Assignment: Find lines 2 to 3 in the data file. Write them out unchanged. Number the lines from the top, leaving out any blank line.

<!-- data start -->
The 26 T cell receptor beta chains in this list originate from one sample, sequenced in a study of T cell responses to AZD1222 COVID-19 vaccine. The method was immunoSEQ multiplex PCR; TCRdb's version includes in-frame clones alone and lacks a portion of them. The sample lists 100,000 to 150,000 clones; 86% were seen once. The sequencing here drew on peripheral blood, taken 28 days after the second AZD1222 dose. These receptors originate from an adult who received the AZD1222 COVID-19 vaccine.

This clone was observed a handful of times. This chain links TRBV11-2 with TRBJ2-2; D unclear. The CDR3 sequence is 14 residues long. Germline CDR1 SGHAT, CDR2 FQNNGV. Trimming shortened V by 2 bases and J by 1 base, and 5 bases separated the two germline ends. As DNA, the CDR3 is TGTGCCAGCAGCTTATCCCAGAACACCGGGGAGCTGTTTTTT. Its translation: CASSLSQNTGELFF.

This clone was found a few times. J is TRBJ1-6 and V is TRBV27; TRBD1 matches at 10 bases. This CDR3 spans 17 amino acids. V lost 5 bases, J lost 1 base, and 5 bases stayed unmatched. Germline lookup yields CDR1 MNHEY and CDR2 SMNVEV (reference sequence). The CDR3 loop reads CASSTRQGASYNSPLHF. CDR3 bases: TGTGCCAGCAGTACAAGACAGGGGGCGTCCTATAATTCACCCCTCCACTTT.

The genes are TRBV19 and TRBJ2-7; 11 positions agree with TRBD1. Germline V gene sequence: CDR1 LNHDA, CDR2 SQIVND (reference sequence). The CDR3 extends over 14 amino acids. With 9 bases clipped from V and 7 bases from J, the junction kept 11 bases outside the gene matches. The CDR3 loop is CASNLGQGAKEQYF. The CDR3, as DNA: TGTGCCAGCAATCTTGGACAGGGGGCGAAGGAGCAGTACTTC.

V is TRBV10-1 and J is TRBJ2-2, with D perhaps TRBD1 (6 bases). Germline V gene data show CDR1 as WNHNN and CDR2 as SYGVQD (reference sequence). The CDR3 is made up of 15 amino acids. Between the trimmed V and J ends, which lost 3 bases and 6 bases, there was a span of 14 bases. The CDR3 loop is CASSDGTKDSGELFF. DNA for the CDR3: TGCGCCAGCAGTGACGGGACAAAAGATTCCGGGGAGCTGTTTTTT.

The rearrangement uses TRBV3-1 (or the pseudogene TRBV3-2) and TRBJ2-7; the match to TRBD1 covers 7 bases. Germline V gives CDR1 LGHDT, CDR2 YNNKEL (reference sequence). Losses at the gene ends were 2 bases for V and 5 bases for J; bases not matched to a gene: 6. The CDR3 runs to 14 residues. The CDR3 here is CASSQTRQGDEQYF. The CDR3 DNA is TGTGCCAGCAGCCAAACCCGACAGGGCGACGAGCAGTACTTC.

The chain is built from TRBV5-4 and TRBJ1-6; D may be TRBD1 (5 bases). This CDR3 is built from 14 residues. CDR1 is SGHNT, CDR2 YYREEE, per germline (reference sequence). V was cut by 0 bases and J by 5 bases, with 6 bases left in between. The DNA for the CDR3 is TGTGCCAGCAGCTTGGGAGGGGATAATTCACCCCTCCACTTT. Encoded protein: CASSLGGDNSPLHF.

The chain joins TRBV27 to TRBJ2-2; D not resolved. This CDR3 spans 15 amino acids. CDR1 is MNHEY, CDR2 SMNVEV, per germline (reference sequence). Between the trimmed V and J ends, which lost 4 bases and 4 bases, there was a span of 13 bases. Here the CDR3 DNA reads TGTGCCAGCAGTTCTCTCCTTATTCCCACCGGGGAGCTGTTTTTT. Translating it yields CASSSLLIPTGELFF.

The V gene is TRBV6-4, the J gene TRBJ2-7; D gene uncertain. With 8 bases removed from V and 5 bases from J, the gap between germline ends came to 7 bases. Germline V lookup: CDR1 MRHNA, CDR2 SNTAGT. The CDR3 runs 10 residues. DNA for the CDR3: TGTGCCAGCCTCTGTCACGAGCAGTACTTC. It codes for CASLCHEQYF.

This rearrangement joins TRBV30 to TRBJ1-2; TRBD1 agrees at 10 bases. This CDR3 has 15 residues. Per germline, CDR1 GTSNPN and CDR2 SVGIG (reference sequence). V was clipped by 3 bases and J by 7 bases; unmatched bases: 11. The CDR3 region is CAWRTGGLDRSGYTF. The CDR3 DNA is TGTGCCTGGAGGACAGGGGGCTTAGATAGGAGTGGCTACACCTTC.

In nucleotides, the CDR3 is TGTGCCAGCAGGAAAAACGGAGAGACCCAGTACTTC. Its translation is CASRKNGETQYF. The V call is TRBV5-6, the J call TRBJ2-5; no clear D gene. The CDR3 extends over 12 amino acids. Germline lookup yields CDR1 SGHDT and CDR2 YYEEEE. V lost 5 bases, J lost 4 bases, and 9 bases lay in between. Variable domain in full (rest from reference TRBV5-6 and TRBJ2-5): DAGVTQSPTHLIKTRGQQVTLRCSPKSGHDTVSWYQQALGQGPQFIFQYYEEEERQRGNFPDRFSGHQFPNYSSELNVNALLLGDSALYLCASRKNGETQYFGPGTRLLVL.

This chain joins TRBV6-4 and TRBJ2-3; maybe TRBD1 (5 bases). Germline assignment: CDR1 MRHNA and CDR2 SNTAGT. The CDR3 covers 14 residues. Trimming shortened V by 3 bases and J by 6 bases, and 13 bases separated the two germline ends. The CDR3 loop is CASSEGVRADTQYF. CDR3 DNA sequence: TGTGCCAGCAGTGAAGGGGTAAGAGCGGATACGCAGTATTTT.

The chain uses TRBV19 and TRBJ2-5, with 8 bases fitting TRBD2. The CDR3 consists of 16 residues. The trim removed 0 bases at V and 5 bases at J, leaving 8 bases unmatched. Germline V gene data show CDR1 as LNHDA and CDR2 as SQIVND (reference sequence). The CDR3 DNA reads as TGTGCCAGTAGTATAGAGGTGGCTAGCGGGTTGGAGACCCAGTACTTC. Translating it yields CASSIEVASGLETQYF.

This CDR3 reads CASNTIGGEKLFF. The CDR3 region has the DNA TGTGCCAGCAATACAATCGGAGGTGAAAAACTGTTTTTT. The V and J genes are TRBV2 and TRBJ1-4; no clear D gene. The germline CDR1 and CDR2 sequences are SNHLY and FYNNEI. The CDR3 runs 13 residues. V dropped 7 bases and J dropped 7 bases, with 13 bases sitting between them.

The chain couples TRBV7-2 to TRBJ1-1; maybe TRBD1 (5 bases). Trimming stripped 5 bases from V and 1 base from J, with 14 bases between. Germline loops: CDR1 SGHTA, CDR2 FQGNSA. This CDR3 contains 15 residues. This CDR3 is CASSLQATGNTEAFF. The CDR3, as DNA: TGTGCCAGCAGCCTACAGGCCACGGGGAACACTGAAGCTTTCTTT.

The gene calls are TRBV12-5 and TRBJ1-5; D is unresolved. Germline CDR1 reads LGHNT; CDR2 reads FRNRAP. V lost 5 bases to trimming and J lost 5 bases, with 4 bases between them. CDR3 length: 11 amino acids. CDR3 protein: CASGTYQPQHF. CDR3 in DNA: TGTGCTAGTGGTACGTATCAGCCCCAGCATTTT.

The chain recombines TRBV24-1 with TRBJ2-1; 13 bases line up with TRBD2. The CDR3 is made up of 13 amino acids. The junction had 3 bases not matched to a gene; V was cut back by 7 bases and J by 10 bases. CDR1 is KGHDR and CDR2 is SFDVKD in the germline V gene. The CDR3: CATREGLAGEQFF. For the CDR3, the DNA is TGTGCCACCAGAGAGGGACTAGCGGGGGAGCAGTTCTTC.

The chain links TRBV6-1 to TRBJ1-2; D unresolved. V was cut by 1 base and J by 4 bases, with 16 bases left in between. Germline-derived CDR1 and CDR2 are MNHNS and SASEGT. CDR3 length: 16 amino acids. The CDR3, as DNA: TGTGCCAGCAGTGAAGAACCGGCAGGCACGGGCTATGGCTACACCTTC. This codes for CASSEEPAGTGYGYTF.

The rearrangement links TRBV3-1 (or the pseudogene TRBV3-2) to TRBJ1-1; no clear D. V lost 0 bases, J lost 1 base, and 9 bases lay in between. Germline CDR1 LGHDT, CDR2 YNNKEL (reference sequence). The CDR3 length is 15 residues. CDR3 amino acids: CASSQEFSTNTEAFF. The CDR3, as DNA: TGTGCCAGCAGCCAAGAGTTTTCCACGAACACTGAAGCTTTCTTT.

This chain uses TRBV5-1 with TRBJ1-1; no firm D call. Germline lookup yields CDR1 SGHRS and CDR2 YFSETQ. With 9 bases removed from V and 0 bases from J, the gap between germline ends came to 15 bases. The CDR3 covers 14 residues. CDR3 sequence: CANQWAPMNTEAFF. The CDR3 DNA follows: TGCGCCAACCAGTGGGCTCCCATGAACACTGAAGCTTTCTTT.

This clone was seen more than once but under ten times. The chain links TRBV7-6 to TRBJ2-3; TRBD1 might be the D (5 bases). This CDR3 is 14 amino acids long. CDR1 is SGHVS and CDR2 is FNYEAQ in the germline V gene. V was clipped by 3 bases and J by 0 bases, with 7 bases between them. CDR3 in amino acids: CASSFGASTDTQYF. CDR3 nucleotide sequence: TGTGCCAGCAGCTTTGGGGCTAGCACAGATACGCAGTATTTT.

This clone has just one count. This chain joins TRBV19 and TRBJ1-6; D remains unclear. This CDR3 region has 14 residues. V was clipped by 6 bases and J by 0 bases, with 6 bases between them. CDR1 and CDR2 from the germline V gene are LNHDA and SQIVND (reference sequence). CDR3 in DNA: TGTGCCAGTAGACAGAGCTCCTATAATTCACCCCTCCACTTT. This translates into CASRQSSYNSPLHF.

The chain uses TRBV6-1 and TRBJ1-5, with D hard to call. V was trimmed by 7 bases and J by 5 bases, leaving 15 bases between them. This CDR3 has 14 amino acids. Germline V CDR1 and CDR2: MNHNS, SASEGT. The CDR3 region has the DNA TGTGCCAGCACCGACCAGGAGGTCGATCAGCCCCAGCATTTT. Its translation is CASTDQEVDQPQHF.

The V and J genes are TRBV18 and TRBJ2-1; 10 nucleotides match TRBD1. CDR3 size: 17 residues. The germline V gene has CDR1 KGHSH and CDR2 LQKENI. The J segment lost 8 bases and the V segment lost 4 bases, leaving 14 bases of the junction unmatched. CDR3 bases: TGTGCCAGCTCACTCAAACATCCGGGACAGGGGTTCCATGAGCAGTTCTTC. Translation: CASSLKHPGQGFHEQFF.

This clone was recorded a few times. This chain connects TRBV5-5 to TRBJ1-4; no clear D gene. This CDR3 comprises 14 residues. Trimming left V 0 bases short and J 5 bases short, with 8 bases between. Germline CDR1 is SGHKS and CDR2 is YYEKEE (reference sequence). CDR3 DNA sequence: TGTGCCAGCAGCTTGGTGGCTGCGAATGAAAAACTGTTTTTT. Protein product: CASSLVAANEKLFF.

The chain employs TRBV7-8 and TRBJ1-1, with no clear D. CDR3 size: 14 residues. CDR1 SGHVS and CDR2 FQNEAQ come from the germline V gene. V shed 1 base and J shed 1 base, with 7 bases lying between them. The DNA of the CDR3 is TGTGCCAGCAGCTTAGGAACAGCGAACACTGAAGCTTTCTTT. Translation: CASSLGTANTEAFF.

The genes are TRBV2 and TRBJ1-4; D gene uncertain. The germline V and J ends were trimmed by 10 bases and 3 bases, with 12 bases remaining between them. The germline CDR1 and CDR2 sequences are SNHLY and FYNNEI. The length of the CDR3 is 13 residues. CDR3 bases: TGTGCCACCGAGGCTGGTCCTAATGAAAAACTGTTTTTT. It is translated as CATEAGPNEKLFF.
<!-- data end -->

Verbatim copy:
This clone was observed a handful of times. This chain links TRBV11-2 with TRBJ2-2; D unclear. The CDR3 sequence is 14 residues long. Germline CDR1 SGHAT, CDR2 FQNNGV. Trimming shortened V by 2 bases and J by 1 base, and 5 bases separated the two germline ends. As DNA, the CDR3 is TGTGCCAGCAGCTTATCCCAGAACACCGGGGAGCTGTTTTTT. Its translation: CASSLSQNTGELFF.

This clone was found a few times. J is TRBJ1-6 and V is TRBV27; TRBD1 matches at 10 bases. This CDR3 spans 17 amino acids. V lost 5 bases, J lost 1 base, and 5 bases stayed unmatched. Germline lookup yields CDR1 MNHEY and CDR2 SMNVEV (reference sequence). The CDR3 loop reads CASSTRQGASYNSPLHF. CDR3 bases: TGTGCCAGCAGTACAAGACAGGGGGCGTCCTATAATTCACCCCTCCACTTT.